Letting Go of the Balloon String

One of my favourite songs since childhood is the German synth-loaded pop tune “99 Luftballons” by Nena.  Not the English version–the German original.  As a child, it felt deliriously beautiful.  I could dance to it all day.

As a teenager, I took German in high school–no word of a lie–so I could find out what the lyrics meant and sing them correctly.  I grew to love the language itself, but I have to say, my second year class that revealed all to me was a highlight of those years.  Of course, I promptly found out exactly how dark and ominous a metaphor it was.  This made me love it more.

99 years of war.  Losses and a broken world.  A long journey, a struggle, born of an innocent gesture.  A gesture that is repeatedly, in memoriam.  It’s far more moving than the shimmering, sunny melody would have you believe.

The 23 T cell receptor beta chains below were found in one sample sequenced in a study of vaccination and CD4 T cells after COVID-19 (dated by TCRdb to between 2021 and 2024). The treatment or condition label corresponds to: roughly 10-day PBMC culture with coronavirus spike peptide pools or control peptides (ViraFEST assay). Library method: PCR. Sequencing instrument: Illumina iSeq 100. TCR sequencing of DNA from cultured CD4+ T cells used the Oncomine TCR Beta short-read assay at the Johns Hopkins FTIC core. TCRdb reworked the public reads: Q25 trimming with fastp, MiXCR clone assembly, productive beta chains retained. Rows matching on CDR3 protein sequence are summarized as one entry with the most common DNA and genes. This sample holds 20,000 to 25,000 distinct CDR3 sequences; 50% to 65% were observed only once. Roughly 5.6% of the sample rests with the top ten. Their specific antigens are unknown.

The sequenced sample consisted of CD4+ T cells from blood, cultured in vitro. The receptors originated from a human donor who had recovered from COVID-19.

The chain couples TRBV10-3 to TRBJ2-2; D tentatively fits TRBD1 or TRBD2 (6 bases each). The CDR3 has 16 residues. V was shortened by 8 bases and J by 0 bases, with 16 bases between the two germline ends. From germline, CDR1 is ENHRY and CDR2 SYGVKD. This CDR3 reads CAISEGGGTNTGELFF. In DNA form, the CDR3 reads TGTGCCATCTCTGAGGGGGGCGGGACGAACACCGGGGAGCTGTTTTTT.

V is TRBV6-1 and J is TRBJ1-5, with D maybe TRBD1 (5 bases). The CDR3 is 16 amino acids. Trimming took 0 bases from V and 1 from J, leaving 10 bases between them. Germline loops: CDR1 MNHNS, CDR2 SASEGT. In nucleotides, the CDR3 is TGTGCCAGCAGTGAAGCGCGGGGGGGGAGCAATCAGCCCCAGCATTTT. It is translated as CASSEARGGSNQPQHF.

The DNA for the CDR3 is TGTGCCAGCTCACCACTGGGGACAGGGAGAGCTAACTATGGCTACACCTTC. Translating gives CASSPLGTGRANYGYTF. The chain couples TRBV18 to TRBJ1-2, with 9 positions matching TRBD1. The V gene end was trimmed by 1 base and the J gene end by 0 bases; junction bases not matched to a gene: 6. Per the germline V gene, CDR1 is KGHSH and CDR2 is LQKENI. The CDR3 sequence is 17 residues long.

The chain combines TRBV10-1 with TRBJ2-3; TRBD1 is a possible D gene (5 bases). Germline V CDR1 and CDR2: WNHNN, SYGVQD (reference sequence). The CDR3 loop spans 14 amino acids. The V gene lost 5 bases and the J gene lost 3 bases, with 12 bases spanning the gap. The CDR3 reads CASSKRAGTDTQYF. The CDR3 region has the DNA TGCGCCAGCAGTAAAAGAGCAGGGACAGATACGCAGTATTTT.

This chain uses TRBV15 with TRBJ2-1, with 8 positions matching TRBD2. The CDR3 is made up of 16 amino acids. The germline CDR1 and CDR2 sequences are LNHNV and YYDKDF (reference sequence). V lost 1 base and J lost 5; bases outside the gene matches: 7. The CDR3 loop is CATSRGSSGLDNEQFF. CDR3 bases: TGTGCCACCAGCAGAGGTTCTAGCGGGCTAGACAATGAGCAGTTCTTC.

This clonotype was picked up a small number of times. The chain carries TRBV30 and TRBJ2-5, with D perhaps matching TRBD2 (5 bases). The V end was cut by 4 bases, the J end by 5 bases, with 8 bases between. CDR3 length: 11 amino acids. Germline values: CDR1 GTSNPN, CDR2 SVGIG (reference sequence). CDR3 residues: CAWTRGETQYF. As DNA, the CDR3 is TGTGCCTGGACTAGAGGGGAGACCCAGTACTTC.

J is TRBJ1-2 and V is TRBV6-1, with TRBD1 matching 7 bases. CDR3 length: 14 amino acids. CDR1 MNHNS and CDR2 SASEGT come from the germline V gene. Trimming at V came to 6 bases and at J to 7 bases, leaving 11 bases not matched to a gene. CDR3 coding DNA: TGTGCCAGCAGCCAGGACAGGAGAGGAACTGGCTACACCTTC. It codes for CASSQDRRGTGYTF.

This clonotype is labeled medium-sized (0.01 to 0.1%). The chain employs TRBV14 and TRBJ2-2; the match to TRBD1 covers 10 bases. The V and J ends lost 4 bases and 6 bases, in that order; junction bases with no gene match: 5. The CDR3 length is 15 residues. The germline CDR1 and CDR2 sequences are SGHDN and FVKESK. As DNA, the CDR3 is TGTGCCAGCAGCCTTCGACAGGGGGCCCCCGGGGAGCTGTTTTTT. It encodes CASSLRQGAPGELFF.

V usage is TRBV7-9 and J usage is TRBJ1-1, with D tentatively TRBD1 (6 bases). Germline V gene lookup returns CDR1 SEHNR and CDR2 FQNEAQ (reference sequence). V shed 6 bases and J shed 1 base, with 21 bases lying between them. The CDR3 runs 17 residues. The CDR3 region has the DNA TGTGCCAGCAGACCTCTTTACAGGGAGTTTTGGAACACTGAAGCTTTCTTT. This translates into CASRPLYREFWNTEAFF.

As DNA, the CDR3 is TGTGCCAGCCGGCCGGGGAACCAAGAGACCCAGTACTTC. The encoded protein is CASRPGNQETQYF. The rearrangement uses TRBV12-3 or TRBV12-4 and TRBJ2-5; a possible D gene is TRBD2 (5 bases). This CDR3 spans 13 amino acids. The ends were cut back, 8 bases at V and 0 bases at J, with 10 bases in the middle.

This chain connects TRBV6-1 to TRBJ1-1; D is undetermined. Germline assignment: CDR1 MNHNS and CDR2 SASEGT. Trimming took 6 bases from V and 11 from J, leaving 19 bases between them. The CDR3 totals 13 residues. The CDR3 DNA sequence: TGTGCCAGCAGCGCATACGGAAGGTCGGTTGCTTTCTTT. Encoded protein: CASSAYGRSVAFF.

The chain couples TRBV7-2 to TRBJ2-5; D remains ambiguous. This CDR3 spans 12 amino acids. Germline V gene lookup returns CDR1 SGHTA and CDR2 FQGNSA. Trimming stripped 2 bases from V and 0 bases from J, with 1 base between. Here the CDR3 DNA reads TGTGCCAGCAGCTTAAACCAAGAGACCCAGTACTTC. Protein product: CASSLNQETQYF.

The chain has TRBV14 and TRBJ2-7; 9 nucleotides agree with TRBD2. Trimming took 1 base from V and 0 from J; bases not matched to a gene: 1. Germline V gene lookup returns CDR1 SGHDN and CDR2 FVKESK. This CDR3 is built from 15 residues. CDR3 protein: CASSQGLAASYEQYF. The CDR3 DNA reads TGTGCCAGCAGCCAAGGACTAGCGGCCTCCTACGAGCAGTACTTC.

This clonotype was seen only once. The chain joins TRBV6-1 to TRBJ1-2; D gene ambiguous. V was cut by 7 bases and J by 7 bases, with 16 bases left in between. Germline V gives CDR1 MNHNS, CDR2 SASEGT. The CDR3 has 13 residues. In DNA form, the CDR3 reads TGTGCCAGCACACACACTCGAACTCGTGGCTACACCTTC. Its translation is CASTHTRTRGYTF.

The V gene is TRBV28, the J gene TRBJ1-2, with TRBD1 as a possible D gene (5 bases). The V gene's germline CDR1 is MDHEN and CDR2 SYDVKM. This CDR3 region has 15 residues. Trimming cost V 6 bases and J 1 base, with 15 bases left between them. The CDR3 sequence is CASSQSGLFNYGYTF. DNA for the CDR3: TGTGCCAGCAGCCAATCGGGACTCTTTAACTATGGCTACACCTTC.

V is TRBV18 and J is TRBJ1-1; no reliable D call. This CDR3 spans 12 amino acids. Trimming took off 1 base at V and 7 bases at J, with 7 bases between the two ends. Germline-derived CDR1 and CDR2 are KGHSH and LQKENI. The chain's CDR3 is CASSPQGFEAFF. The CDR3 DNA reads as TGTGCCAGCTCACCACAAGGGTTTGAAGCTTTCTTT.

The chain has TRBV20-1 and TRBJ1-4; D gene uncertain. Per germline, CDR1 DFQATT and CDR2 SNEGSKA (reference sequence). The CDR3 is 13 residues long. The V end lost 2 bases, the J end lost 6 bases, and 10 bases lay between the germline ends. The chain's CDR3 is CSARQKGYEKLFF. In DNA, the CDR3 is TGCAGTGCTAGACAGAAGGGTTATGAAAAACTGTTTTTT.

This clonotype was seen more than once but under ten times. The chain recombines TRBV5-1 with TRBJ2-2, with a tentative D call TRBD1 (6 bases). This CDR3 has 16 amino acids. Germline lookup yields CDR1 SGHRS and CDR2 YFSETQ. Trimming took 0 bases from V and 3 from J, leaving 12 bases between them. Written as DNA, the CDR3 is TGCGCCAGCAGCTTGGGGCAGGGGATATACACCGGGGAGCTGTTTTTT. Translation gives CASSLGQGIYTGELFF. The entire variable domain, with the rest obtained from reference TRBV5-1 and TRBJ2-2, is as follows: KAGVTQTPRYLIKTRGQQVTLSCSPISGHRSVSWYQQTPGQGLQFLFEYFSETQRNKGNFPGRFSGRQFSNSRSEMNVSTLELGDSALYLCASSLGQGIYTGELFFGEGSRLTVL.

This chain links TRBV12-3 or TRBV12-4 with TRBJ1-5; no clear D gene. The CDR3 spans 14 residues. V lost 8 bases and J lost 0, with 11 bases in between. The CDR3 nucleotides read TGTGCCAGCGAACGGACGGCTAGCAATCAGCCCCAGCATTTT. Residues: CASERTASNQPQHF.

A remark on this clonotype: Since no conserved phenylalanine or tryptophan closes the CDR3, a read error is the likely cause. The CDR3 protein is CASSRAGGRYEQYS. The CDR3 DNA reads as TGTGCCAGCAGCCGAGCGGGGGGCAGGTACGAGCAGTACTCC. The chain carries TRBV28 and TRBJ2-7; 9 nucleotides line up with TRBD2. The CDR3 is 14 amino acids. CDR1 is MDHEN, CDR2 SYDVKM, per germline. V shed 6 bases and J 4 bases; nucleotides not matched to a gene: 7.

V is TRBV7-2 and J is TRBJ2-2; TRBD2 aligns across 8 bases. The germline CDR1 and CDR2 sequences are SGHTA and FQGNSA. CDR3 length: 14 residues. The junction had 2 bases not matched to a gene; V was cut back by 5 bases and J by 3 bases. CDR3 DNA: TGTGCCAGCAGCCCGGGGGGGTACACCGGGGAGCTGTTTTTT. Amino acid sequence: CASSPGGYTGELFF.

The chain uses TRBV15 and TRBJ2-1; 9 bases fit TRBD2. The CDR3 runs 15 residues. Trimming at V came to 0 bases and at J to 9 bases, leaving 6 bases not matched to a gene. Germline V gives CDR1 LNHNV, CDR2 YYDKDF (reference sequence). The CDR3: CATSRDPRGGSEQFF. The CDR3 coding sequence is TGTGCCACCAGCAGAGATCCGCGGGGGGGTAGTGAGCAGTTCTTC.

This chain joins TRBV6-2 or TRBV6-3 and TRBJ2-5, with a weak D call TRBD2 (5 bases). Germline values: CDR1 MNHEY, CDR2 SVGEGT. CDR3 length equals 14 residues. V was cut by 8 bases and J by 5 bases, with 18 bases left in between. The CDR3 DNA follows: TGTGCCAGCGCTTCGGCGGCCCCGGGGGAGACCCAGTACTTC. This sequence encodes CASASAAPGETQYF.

Sometimes, life is that way.  It’s an uphill battle, one with well-intentioned actions that go astray.  Sometimes, you run out of spoons.  Sometimes, the fear that once motivated you?  It pushes your head under water.

And then, the dust clears.  Someone offers a kind word.  You find the spoons.  Your heart sings with new ideas.

At that moment, you stand outside, with that little red balloon, that novel you always meant to query, until the ground fell away beneath you.  You smile to yourself, give a hopeful tug against the helium’s resistance, and let it go.

(What comes next?  I promise to share that soon.)

Published by A.C. Dillon

A.C. Dillon is an insomnia-driven Canadian author, who enjoys parlaying personal sleeplessness into keeping readers from their own slumber. When not sending a laptop into steaming fits of overworked rage, A.C. can be found listening to an obsessive music collection or watching Empire Records for the 338th time.

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